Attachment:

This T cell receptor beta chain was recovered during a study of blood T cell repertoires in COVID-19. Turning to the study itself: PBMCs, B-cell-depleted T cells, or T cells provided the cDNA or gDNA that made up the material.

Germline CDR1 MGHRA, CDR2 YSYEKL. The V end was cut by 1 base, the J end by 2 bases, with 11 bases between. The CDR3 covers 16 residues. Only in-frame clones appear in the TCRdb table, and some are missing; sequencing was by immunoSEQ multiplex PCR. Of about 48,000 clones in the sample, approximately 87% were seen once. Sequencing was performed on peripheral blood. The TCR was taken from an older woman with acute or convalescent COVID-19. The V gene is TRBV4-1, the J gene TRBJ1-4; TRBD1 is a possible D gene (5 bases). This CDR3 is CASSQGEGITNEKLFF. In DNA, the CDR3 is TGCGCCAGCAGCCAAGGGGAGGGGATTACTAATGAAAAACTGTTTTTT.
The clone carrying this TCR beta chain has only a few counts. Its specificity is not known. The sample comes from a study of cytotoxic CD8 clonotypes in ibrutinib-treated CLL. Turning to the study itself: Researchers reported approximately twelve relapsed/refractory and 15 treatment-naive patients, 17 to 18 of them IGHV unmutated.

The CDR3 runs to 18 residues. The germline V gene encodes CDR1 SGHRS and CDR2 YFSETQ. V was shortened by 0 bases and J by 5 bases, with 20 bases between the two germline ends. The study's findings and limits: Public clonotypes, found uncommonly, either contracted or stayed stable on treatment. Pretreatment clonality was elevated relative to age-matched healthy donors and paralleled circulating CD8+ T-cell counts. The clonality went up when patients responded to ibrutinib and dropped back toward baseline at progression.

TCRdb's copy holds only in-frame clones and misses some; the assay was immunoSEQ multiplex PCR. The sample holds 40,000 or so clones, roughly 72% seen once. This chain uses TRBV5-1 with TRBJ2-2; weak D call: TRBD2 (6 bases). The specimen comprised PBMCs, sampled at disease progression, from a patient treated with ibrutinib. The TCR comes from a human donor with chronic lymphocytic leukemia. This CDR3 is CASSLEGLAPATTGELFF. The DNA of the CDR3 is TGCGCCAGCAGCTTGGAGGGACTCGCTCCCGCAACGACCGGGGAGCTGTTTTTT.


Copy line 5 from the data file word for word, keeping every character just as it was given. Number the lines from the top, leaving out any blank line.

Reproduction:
TCRdb's copy holds only in-frame clones and misses some; the assay was immunoSEQ multiplex PCR. The sample holds 40,000 or so clones, roughly 72% seen once. This chain uses TRBV5-1 with TRBJ2-2; weak D call: TRBD2 (6 bases). The specimen comprised PBMCs, sampled at disease progression, from a patient treated with ibrutinib. The TCR comes from a human donor with chronic lymphocytic leukemia. This CDR3 is CASSLEGLAPATTGELFF. The DNA of the CDR3 is TGCGCCAGCAGCTTGGAGGGACTCGCTCCCGCAACGACCGGGGAGCTGTTTTTT.